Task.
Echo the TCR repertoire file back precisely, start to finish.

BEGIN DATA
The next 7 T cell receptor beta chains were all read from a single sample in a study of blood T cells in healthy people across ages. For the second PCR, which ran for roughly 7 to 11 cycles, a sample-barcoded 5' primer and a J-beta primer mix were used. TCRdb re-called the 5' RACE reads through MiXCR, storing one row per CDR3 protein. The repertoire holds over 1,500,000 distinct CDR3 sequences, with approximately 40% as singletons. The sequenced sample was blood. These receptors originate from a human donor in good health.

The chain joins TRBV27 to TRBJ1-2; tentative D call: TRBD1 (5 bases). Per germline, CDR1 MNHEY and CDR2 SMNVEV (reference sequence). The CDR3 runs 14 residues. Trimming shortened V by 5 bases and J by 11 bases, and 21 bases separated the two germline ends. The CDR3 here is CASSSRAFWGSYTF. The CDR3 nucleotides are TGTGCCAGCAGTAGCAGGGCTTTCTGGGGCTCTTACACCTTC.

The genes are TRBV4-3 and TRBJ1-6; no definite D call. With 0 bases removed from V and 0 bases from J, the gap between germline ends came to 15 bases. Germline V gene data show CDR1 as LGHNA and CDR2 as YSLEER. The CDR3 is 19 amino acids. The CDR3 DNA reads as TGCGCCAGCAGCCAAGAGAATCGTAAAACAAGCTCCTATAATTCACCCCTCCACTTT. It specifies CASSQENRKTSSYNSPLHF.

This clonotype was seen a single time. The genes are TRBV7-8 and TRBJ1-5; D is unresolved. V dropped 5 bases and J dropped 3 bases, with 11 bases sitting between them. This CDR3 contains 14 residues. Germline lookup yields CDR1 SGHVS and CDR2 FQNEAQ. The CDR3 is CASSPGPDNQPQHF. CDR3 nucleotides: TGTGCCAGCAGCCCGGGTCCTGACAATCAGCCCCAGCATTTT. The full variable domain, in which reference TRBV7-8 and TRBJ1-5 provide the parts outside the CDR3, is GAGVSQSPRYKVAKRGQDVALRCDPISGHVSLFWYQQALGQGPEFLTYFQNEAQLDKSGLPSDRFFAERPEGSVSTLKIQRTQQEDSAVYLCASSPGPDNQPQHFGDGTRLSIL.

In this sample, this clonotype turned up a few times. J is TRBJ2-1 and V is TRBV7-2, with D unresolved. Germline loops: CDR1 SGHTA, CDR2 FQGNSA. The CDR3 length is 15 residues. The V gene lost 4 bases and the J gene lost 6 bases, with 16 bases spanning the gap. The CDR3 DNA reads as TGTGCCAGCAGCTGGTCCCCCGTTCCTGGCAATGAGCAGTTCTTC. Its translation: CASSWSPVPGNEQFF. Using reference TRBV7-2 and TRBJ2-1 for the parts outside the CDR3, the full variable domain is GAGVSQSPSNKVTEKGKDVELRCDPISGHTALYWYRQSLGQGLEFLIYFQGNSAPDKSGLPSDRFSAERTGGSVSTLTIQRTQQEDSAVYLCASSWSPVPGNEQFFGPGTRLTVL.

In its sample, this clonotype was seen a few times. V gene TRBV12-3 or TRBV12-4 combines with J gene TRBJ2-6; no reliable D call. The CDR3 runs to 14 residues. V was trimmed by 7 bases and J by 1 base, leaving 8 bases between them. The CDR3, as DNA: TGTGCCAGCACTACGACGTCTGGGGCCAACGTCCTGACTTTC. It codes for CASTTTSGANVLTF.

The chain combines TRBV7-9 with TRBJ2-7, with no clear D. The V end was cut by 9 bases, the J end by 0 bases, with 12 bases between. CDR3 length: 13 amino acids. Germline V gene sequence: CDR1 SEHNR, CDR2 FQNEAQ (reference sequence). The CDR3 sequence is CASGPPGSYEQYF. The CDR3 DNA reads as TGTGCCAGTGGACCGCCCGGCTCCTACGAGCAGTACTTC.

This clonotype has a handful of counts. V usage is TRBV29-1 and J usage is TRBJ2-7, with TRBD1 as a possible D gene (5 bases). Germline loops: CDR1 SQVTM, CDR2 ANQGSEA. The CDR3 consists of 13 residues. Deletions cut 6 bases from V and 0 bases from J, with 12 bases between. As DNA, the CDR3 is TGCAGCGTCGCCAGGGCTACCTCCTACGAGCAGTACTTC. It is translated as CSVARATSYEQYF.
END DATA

The next 7 T cell receptor beta chains were all read from a single sample in a study of blood T cells in healthy people across ages. For the second PCR, which ran for roughly 7 to 11 cycles, a sample-barcoded 5' primer and a J-beta primer mix were used. TCRdb re-called the 5' RACE reads through MiXCR, storing one row per CDR3 protein. The repertoire holds over 1,500,000 distinct CDR3 sequences, with approximately 40% as singletons. The sequenced sample was blood. These receptors originate from a human donor in good health.

The chain joins TRBV27 to TRBJ1-2; tentative D call: TRBD1 (5 bases). Per germline, CDR1 MNHEY and CDR2 SMNVEV (reference sequence). The CDR3 runs 14 residues. Trimming shortened V by 5 bases and J by 11 bases, and 21 bases separated the two germline ends. The CDR3 here is CASSSRAFWGSYTF. The CDR3 nucleotides are TGTGCCAGCAGTAGCAGGGCTTTCTGGGGCTCTTACACCTTC.

The genes are TRBV4-3 and TRBJ1-6; no definite D call. With 0 bases removed from V and 0 bases from J, the gap between germline ends came to 15 bases. Germline V gene data show CDR1 as LGHNA and CDR2 as YSLEER. The CDR3 is 19 amino acids. The CDR3 DNA reads as TGCGCCAGCAGCCAAGAGAATCGTAAAACAAGCTCCTATAATTCACCCCTCCACTTT. It specifies CASSQENRKTSSYNSPLHF.

This clonotype was seen a single time. The genes are TRBV7-8 and TRBJ1-5; D is unresolved. V dropped 5 bases and J dropped 3 bases, with 11 bases sitting between them. This CDR3 contains 14 residues. Germline lookup yields CDR1 SGHVS and CDR2 FQNEAQ. The CDR3 is CASSPGPDNQPQHF. CDR3 nucleotides: TGTGCCAGCAGCCCGGGTCCTGACAATCAGCCCCAGCATTTT. The full variable domain, in which reference TRBV7-8 and TRBJ1-5 provide the parts outside the CDR3, is GAGVSQSPRYKVAKRGQDVALRCDPISGHVSLFWYQQALGQGPEFLTYFQNEAQLDKSGLPSDRFFAERPEGSVSTLKIQRTQQEDSAVYLCASSPGPDNQPQHFGDGTRLSIL.

In this sample, this clonotype turned up a few times. J is TRBJ2-1 and V is TRBV7-2, with D unresolved. Germline loops: CDR1 SGHTA, CDR2 FQGNSA. The CDR3 length is 15 residues. The V gene lost 4 bases and the J gene lost 6 bases, with 16 bases spanning the gap. The CDR3 DNA reads as TGTGCCAGCAGCTGGTCCCCCGTTCCTGGCAATGAGCAGTTCTTC. Its translation: CASSWSPVPGNEQFF. Using reference TRBV7-2 and TRBJ2-1 for the parts outside the CDR3, the full variable domain is GAGVSQSPSNKVTEKGKDVELRCDPISGHTALYWYRQSLGQGLEFLIYFQGNSAPDKSGLPSDRFSAERTGGSVSTLTIQRTQQEDSAVYLCASSWSPVPGNEQFFGPGTRLTVL.

In its sample, this clonotype was seen a few times. V gene TRBV12-3 or TRBV12-4 combines with J gene TRBJ2-6; no reliable D call. The CDR3 runs to 14 residues. V was trimmed by 7 bases and J by 1 base, leaving 8 bases between them. The CDR3, as DNA: TGTGCCAGCACTACGACGTCTGGGGCCAACGTCCTGACTTTC. It codes for CASTTTSGANVLTF.

The chain combines TRBV7-9 with TRBJ2-7, with no clear D. The V end was cut by 9 bases, the J end by 0 bases, with 12 bases between. CDR3 length: 13 amino acids. Germline V gene sequence: CDR1 SEHNR, CDR2 FQNEAQ (reference sequence). The CDR3 sequence is CASGPPGSYEQYF. The CDR3 DNA reads as TGTGCCAGTGGACCGCCCGGCTCCTACGAGCAGTACTTC.

This clonotype has a handful of counts. V usage is TRBV29-1 and J usage is TRBJ2-7, with TRBD1 as a possible D gene (5 bases). Germline loops: CDR1 SQVTM, CDR2 ANQGSEA. The CDR3 consists of 13 residues. Deletions cut 6 bases from V and 0 bases from J, with 12 bases between. As DNA, the CDR3 is TGCAGCGTCGCCAGGGCTACCTCCTACGAGCAGTACTTC. It is translated as CSVARATSYEQYF.